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Hoolahan: This is a cup final for us


Ireland midfielder Wes Hoolahan is pictured in training ahead of tomorrow's crunch clash with Italy Photo: David Maher/Sportsfile

Ireland midfielder Wes Hoolahan is pictured in training ahead of tomorrow's crunch clash with Italy Photo: David Maher/Sportsfile

Ireland midfielder Wes Hoolahan is pictured in training ahead of tomorrow's crunch clash with Italy Photo: David Maher/Sportsfile

Wes Hoolahan digs deep into the memory bank of past moments as he contemplates tomorrow’s Euro 2016 game against Italy here in Lille, one of the biggest games of his career and, possibly, the last of his international career.

Asked to make a judgement on the (poor) state of the pitch at the Stade Pierre Mauroy, Hoolahan just shrugs his shoulders and says that he’s played on the boggy pitches of League One in England so he’s ready for anything. On the importance of the game against Italy, he recalls a key match for Norwich against Middlesbrough, the Championship play-off final in 2015, where the Canaries were singing after a 2-0 win.

But Hoolahan, 34, is under no illusions that this game tomorrow will be a step-up from anything he’s been used to. He’s waited a long, long time to be able to tread on this stage and he’s not keen to go home yet.

“It’s like a cup final for us. We have to win no matter what and to do everything possible to do us. It is similar to last year against Middlesborough: you need to win,” he says.


“Hopefully we can get a lot of the ball on Wednesday and get the chances to score the goal we do need to get through the group. It’s everyone’s dream to do something special at the Euros or whenever you are playing for your country, to make some sort of a impact or score a goal or create something and be on a winning team.”

It was the feeling of being on the losing side last weekend which hurt, and still hurts, Hoolahan and his Ireland team-mates.

The manner of the 3-0 loss to Belgium is still being raked over, and will be for a long time unless the side can outwit the Italians in Lille, but for Hoolahan, it’s essential for Martin O’Neill’s players to try and forget about what happened in Bordeaux.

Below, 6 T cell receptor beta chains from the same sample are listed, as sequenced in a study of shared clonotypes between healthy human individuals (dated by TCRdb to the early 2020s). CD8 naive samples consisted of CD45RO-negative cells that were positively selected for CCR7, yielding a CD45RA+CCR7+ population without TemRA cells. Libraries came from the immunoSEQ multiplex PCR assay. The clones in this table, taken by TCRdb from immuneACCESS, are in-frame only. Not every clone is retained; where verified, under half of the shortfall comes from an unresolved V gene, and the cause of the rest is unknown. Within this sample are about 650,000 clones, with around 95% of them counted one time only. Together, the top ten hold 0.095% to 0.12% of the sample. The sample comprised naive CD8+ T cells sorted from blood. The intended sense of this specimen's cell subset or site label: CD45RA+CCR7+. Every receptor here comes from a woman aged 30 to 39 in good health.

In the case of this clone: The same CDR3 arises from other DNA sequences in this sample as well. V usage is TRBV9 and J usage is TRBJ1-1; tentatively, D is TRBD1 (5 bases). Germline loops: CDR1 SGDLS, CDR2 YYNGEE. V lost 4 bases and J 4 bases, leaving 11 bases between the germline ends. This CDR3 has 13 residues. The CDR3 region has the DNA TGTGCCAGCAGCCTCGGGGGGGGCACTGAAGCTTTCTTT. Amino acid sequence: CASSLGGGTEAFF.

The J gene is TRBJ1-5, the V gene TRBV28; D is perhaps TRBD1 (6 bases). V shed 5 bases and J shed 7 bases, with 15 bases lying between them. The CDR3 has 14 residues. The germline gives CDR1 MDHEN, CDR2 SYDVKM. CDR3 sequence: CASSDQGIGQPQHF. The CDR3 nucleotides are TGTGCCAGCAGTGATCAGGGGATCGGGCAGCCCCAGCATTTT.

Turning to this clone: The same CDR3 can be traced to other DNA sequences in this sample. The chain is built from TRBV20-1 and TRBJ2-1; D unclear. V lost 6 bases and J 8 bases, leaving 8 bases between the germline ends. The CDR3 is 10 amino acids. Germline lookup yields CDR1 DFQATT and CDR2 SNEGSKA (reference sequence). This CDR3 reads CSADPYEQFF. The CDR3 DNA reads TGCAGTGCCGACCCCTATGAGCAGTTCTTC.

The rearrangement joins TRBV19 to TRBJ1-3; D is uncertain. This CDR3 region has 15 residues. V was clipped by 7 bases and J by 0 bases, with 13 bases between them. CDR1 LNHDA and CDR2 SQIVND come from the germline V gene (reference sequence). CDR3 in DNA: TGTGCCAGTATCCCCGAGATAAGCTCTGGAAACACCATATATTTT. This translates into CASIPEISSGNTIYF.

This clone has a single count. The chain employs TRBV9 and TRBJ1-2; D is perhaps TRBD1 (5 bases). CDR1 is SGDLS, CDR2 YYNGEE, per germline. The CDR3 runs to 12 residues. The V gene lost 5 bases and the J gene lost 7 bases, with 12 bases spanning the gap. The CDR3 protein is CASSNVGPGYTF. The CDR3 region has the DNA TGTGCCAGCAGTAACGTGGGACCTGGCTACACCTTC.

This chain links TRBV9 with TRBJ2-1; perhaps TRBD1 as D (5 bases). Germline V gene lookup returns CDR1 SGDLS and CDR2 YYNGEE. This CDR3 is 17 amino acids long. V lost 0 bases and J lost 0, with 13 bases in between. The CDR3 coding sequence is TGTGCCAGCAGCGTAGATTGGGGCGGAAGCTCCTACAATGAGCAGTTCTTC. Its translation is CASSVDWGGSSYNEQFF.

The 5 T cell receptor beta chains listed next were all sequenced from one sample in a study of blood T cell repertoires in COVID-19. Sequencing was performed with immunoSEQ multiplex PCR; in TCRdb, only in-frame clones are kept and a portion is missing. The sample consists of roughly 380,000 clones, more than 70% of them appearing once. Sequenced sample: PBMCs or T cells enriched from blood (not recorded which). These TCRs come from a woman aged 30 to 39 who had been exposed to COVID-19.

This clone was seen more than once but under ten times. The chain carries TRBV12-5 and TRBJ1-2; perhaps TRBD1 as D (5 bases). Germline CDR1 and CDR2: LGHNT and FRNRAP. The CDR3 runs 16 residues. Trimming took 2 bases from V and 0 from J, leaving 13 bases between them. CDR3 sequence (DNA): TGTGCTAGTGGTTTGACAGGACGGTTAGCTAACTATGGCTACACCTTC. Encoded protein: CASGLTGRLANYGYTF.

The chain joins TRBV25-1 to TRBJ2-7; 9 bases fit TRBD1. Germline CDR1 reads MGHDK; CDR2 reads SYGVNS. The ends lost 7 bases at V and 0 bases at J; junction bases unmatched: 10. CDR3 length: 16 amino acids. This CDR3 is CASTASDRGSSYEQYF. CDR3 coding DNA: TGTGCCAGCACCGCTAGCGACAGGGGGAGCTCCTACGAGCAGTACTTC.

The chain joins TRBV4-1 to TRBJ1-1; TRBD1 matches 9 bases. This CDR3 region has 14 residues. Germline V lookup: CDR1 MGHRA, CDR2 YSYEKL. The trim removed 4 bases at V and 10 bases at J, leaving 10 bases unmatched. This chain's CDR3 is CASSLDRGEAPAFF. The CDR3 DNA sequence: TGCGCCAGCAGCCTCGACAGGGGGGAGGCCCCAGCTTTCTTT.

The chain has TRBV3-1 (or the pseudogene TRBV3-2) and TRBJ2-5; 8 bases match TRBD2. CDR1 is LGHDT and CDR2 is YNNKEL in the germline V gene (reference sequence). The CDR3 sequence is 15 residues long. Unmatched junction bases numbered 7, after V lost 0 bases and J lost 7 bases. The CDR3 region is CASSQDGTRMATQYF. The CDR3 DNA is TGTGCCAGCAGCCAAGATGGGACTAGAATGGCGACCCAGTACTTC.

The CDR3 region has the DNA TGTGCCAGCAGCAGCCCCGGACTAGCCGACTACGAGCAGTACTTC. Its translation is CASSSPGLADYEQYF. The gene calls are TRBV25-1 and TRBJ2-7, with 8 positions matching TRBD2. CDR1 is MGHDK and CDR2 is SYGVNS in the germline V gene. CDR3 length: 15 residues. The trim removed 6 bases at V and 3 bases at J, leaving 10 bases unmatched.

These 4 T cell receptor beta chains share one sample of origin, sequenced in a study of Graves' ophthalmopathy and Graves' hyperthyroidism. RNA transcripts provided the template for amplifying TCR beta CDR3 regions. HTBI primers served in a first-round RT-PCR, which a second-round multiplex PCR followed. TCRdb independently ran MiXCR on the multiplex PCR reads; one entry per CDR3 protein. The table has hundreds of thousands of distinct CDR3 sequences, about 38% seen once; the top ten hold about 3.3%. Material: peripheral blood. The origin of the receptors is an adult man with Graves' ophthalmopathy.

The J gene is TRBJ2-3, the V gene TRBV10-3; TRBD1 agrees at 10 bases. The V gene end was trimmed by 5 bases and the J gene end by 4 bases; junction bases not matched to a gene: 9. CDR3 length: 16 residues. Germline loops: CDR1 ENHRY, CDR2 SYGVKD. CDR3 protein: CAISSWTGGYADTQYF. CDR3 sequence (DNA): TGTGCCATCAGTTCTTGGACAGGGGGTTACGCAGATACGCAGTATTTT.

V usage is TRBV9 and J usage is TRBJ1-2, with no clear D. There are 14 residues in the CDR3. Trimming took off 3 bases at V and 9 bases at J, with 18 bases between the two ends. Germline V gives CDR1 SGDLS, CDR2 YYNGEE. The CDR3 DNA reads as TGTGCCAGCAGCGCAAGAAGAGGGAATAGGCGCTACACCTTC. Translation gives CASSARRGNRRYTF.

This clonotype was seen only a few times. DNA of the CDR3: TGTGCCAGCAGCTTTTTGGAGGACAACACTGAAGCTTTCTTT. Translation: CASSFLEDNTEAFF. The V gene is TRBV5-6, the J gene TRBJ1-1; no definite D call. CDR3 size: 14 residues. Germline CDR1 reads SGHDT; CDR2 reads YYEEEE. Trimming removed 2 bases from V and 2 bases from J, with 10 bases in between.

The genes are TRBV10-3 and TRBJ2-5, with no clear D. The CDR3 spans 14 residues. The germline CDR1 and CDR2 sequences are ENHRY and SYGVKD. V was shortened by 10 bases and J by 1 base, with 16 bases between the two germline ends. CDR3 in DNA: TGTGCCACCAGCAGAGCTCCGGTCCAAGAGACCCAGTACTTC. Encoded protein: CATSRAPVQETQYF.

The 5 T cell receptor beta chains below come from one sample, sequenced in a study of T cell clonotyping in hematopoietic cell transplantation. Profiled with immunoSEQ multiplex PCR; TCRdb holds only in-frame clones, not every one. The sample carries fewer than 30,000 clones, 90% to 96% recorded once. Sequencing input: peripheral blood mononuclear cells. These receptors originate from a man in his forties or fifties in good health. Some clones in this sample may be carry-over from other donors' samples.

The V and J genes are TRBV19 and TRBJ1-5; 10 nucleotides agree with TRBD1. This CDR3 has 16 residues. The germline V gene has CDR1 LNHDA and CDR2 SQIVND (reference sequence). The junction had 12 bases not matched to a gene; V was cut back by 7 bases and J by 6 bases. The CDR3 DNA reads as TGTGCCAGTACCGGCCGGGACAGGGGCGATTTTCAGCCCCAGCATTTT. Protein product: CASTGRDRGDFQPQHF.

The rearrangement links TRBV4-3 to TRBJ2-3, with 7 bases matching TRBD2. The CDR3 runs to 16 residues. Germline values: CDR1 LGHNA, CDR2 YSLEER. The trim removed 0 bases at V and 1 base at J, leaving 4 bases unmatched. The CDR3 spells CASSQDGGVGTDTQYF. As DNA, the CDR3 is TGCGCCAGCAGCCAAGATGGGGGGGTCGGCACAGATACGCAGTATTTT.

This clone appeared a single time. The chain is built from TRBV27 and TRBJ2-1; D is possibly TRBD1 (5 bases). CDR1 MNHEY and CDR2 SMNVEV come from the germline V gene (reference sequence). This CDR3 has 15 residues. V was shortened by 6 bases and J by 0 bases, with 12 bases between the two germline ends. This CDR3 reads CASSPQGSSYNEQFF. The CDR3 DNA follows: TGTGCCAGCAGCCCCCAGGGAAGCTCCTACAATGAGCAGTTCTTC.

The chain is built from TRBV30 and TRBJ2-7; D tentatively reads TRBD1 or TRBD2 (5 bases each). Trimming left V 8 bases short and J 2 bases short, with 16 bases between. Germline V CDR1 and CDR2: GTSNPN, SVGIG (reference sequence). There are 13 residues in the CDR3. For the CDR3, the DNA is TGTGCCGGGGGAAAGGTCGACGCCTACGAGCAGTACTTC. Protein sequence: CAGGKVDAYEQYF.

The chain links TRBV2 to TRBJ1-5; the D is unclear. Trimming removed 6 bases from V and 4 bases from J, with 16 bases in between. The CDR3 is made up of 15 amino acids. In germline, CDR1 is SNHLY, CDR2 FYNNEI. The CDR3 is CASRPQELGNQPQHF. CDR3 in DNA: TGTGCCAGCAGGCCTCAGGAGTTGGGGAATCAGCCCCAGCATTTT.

Was it a case of Ireland just taking their beating on Saturday from a better side? “Yeah, they are very good; one of the best teams in the world and we just need to get over it because we have a massive game against the Italians,” says Hoolahan.

“I think with the result you try and forget about it as quickly as possible and move on to the next one. There wasn’t much said about it yesterday because we just have to concentrate on the Italians now.

“The Belgians are a high-quality team, have a lot of quality players in their team so it was more difficult. We need to play better against the Italians, keep the ball better, create more chances, and hopefully we can do that.

“The Italians have been impressive in the last two games and we know what to expect, it will be a tough game but we are hoping we can get the three points.”

As it happens, Hoolahan is one of only two members of the Ireland squad who has played in Lille before. John O’Shea lined out here twice, for Manchester United in Champions League game back in 2005, where Milenko Acimovic scored the only goal for the French side against a very strong United outfit, and again in 2007, which United won.

Hoolahan came here with Shelbourne for a UEFA Cup game in 2004, the high point for the Reds in that tie a 2-2 draw in the home leg as Lille (who had a young Kevin Mirallas in the side) won 2-0 on the night.

That defeat ended Shels’ interest in Europe but Hoolahan hopes that his current European experience can go on even longer.

Roy Keane spoke yesterday at length about the need for players to find strength in adversity and to bounce back from defeats, pointing out that “football is more about setbacks and disappointments than the good days”.

Yet Hoolahan feels that the side has already shown in the qualifying campaign how to recover.

“We got beaten in Poland and then we went and beat Bosnia twice to qualify for here. We have had a few setbacks and the next few games we have gone and won, or got the result we needed,” he says.

“So we have a good bunch of lads here who are positive. And we are looking forward to the Italian game.”

In the first game of Group E, against Sweden, the priority for Ireland was to avoid defeat but tomorrow night, only a win will do. That heaps the burden onto the shoulders of potential match-winners like Hoolahan to, well, win the match.


“I don’t mind that, my job in the team is to create chances for the other lads and help my team-mates out, hopefully I can do that I just go into every game doing what I can, helping the other lads and getting what I can out of it,” he said.

“I just try to influence the game as much as I can,” he says of that personal pressure.

“Tomorrow it all depends on what we do, it’s important for us to be on the front foot, keep the ball better and create chances.

“You have to look for the ball and get on it, help your team-mates out and try to create a few chances.

There was a bit of an escape for the squad from the bubble that is Ireland at Euro 2016 a couple of days ago when the squad had an afternoon off in Paris, doing the touristy things: a coffee, a stroll on the Champs Elysee, a look at the Eiffel Tower.

For Hoolahan and his team-mates, Ireland can only hope that they get to see some more of France in the knock-out stages next weekend.